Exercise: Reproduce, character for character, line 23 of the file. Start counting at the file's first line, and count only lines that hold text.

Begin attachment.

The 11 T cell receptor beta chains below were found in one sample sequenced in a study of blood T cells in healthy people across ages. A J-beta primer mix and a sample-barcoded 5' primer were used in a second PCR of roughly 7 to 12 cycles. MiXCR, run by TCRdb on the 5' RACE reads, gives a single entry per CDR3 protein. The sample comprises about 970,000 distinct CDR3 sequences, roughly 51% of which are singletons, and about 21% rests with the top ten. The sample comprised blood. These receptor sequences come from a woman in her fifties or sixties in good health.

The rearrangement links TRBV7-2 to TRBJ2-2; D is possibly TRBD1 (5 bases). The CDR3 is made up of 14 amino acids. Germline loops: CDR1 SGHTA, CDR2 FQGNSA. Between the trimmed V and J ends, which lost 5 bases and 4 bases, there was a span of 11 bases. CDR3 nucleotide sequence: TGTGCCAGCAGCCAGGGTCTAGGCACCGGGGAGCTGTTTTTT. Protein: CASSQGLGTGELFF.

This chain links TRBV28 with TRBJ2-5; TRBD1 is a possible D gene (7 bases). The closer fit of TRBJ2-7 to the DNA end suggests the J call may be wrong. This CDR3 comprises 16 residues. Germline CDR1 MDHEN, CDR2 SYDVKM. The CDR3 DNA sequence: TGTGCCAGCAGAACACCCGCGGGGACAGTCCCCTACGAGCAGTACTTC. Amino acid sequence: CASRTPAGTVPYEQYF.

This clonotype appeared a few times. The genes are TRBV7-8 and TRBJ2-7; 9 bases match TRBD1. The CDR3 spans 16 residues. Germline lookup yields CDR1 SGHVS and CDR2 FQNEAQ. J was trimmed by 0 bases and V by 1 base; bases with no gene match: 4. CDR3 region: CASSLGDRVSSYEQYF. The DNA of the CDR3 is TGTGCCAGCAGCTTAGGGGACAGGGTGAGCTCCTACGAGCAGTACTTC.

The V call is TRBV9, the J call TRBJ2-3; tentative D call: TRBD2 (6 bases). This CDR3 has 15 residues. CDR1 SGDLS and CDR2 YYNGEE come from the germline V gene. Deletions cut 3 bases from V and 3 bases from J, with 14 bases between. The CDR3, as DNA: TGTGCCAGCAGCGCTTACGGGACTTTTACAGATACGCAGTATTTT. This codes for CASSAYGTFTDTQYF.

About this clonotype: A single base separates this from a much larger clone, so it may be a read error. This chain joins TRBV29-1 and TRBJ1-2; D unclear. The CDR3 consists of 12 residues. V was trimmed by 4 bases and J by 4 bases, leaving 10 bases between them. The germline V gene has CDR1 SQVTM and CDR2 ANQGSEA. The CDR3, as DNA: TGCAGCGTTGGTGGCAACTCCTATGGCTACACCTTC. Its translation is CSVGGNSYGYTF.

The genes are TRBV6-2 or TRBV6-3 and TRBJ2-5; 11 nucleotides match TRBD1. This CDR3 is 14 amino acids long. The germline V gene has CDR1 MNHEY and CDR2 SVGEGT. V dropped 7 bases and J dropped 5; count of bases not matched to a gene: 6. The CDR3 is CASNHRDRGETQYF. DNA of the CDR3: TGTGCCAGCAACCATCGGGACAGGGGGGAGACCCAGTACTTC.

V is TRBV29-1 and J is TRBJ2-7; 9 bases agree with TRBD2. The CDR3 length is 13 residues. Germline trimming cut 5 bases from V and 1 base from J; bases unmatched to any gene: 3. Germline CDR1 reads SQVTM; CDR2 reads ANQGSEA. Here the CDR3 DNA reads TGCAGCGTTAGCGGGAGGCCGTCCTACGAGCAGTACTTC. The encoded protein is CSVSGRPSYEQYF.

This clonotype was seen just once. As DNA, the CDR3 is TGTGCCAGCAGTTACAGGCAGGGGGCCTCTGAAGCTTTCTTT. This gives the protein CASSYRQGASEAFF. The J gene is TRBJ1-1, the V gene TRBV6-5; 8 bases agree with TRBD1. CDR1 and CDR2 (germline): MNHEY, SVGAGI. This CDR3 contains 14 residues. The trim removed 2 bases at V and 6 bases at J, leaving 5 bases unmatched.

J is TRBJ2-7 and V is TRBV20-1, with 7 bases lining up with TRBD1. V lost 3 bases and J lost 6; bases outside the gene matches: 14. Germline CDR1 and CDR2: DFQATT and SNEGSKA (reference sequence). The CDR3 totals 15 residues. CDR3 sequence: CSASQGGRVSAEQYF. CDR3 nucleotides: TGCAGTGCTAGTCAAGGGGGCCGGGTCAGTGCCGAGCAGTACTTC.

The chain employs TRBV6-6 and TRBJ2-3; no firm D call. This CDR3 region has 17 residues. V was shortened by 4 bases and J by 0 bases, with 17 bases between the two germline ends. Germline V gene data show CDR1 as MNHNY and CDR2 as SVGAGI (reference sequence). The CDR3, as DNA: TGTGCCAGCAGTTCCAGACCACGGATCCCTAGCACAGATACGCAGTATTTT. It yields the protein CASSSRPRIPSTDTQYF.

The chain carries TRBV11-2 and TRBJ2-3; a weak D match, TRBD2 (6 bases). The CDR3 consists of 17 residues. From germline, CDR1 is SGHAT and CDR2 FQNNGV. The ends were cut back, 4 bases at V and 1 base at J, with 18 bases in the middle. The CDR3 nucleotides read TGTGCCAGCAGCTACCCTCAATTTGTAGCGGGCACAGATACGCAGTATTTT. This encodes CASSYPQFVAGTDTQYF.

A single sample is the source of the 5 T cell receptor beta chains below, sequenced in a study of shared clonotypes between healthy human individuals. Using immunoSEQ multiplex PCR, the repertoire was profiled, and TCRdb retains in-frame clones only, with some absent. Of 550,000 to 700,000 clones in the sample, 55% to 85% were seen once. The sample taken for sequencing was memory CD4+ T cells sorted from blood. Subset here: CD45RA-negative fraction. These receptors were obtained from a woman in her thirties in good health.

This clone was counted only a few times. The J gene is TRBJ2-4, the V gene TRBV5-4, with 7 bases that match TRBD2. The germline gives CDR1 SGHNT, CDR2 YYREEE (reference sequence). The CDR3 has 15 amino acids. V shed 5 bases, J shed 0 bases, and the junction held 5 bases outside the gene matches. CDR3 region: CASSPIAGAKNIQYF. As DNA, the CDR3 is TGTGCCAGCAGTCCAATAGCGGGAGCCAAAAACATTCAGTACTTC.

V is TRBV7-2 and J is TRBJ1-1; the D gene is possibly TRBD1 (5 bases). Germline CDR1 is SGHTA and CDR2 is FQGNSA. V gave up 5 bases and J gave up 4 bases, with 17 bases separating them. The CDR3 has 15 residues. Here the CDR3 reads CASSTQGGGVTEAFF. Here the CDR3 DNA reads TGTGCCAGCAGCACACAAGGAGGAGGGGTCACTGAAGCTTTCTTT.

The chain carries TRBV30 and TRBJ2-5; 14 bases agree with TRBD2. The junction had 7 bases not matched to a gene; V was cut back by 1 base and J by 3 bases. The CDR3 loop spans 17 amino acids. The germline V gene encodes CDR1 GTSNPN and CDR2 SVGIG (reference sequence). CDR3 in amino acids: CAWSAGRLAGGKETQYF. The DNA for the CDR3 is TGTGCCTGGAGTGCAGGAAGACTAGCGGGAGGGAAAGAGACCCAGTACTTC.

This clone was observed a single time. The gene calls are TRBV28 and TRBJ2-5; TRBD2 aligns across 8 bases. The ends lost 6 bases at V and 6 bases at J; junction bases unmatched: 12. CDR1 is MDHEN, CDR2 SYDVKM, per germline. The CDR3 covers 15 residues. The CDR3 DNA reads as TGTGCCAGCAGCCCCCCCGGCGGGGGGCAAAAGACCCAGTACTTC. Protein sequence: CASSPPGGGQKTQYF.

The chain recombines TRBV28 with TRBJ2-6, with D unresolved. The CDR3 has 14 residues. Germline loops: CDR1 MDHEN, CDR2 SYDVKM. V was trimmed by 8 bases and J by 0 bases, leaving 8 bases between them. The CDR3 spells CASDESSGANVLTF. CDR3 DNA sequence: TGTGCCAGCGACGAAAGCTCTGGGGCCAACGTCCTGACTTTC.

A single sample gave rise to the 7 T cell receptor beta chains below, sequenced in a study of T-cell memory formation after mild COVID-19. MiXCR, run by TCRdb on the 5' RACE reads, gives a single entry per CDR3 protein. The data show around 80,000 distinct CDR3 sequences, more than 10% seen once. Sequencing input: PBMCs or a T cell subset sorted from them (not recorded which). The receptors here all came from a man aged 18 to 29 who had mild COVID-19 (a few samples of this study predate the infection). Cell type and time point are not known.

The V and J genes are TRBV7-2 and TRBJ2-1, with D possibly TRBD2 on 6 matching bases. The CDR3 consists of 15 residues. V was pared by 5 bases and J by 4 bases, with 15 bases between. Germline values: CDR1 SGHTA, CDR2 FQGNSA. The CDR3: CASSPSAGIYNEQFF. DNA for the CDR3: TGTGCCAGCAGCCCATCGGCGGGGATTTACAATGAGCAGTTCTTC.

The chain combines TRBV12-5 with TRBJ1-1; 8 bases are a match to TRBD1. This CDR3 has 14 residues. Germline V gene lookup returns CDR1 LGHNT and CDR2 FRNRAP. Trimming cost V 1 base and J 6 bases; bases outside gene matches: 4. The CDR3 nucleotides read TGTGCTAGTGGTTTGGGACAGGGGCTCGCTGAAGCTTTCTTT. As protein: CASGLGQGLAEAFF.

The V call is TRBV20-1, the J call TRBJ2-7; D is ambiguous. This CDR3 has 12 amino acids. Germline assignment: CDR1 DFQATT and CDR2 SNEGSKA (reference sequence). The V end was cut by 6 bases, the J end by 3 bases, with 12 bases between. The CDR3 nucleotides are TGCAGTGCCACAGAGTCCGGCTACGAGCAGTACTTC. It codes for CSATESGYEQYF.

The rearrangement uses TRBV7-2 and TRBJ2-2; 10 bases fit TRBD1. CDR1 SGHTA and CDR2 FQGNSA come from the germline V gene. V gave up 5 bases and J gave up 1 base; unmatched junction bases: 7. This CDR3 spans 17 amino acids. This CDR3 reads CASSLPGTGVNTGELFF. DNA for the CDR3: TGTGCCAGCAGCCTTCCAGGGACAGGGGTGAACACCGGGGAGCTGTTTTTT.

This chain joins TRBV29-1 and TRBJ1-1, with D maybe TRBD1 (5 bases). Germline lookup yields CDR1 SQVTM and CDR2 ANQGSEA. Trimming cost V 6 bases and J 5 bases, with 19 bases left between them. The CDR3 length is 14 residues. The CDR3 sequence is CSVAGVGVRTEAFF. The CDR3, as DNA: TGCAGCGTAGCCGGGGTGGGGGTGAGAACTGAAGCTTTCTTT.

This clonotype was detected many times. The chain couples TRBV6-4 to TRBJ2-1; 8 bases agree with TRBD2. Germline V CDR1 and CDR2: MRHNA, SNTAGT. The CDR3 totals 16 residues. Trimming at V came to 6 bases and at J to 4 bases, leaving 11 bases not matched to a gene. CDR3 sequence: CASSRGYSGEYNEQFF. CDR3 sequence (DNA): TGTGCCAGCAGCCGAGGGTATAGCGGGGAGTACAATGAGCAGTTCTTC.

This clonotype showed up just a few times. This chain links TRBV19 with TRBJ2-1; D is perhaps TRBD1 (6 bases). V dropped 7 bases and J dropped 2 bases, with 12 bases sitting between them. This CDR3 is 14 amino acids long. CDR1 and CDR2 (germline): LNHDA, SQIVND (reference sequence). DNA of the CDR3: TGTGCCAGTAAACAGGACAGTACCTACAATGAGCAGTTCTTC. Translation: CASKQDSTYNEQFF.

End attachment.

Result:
The rearrangement uses TRBV7-2 and TRBJ2-2; 10 bases fit TRBD1. CDR1 SGHTA and CDR2 FQGNSA come from the germline V gene. V gave up 5 bases and J gave up 1 base; unmatched junction bases: 7. This CDR3 spans 17 amino acids. This CDR3 reads CASSLPGTGVNTGELFF. DNA for the CDR3: TGTGCCAGCAGCCTTCCAGGGACAGGGGTGAACACCGGGGAGCTGTTTTTT.